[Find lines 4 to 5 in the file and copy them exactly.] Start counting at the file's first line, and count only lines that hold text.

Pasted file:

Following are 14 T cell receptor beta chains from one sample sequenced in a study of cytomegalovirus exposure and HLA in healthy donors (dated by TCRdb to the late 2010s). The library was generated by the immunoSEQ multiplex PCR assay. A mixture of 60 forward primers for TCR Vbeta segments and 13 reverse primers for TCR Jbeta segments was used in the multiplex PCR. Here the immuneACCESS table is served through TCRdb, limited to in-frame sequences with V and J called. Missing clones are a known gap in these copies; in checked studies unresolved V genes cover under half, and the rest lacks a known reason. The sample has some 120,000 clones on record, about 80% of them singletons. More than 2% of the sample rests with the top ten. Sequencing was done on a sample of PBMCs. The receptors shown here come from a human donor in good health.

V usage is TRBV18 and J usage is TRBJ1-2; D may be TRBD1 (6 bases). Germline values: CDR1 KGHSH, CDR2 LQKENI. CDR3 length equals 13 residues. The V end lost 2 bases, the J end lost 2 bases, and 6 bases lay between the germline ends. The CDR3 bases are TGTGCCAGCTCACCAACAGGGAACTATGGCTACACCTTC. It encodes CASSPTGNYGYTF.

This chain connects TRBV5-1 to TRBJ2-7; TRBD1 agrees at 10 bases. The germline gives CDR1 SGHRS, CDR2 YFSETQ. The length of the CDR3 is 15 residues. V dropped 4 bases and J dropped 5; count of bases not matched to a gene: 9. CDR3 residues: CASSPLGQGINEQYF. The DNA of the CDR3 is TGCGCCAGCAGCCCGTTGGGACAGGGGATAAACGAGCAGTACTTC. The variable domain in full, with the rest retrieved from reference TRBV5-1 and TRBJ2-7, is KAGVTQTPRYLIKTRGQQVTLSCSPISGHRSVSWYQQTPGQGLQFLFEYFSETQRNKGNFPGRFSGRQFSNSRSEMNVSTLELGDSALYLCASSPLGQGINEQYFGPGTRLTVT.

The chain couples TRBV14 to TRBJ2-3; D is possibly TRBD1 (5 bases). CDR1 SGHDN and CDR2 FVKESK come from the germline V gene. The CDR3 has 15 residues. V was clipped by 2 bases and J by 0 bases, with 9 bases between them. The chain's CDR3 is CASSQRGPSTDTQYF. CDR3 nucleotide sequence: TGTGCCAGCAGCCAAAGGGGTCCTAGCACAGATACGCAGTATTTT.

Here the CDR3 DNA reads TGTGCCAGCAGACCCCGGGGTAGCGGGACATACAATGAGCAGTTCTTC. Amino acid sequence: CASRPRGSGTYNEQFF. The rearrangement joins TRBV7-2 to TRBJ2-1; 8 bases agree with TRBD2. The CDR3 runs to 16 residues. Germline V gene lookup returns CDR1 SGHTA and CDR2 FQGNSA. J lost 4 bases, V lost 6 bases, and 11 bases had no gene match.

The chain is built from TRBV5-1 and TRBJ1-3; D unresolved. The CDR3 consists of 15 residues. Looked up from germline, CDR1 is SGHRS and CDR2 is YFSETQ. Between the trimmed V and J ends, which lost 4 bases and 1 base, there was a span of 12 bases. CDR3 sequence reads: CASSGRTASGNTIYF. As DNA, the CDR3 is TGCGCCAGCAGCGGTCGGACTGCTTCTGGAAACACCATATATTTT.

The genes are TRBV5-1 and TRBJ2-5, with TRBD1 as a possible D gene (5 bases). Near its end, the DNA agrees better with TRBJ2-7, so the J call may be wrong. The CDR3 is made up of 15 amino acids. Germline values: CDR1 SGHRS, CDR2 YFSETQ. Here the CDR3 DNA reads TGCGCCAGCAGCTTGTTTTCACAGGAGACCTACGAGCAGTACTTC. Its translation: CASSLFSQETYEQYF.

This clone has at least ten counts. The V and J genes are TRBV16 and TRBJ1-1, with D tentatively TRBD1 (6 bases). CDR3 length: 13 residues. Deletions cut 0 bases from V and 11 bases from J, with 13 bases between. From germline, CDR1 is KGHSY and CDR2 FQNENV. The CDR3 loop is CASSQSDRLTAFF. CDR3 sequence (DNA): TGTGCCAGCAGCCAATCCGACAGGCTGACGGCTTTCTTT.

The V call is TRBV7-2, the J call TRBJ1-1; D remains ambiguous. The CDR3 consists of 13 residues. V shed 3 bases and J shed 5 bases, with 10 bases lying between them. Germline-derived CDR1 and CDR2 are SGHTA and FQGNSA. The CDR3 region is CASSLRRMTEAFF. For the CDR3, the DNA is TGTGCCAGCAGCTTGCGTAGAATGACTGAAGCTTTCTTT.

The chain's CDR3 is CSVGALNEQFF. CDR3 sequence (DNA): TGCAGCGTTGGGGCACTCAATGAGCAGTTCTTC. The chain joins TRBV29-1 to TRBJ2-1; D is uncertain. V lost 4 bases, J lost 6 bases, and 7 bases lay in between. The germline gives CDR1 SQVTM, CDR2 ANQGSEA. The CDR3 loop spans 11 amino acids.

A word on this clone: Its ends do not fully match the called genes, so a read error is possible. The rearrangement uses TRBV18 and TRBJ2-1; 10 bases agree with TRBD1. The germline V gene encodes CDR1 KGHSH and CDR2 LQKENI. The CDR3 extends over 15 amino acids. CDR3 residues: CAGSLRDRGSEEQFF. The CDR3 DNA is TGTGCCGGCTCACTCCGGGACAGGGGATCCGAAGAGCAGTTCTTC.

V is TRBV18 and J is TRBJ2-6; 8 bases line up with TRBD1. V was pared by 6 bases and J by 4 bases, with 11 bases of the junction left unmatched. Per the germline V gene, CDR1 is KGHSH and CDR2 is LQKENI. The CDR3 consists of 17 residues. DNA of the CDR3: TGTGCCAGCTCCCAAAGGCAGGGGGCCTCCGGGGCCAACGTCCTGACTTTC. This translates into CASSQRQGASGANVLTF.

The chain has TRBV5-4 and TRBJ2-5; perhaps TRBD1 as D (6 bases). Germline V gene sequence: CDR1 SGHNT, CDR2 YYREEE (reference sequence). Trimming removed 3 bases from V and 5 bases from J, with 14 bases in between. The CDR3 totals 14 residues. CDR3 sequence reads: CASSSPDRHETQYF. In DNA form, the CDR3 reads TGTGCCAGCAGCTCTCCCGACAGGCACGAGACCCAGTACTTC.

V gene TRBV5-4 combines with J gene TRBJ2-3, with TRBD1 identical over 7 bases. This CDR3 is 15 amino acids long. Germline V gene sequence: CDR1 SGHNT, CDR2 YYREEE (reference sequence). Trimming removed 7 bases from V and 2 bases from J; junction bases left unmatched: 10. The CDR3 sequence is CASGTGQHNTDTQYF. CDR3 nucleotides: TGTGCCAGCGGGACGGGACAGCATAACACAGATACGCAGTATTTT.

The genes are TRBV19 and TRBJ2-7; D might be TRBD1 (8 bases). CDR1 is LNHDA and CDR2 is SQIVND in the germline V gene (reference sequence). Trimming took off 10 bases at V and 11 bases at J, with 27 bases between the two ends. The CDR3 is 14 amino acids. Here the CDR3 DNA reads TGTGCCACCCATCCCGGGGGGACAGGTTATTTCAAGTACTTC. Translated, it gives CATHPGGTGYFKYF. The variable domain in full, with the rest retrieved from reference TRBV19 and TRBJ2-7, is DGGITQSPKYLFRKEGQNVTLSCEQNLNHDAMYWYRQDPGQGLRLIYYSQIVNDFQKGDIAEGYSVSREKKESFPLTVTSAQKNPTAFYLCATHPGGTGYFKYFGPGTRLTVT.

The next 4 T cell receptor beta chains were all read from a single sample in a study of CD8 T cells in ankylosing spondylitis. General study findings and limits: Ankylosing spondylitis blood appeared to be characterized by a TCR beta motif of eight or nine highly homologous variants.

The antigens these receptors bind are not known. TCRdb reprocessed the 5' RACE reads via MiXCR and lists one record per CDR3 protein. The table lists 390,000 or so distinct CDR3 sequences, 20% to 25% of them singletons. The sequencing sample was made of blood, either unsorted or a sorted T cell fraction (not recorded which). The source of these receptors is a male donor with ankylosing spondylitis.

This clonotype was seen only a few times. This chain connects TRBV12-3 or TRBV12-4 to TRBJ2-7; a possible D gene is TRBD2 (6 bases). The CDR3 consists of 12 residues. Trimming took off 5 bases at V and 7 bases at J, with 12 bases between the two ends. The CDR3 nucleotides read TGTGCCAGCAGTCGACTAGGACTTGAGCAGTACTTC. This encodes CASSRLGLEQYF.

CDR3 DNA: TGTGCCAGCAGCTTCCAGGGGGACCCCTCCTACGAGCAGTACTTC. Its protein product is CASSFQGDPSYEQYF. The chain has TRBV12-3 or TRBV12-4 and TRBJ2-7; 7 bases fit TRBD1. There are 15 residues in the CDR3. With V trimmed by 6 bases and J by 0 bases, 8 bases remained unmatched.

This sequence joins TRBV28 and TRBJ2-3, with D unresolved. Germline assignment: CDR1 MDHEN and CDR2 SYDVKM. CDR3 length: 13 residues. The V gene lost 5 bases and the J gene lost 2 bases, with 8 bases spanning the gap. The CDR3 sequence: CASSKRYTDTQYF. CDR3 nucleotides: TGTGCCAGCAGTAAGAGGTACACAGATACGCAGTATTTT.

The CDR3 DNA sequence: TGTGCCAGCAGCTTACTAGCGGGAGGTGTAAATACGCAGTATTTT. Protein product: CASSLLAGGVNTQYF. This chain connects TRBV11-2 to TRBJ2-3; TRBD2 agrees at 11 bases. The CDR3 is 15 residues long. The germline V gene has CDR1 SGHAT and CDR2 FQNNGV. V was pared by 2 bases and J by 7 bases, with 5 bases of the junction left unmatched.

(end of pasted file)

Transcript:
The chain couples TRBV14 to TRBJ2-3; D is possibly TRBD1 (5 bases). CDR1 SGHDN and CDR2 FVKESK come from the germline V gene. The CDR3 has 15 residues. V was clipped by 2 bases and J by 0 bases, with 9 bases between them. The chain's CDR3 is CASSQRGPSTDTQYF. CDR3 nucleotide sequence: TGTGCCAGCAGCCAAAGGGGTCCTAGCACAGATACGCAGTATTTT.

Here the CDR3 DNA reads TGTGCCAGCAGACCCCGGGGTAGCGGGACATACAATGAGCAGTTCTTC. Amino acid sequence: CASRPRGSGTYNEQFF. The rearrangement joins TRBV7-2 to TRBJ2-1; 8 bases agree with TRBD2. The CDR3 runs to 16 residues. Germline V gene lookup returns CDR1 SGHTA and CDR2 FQGNSA. J lost 4 bases, V lost 6 bases, and 11 bases had no gene match.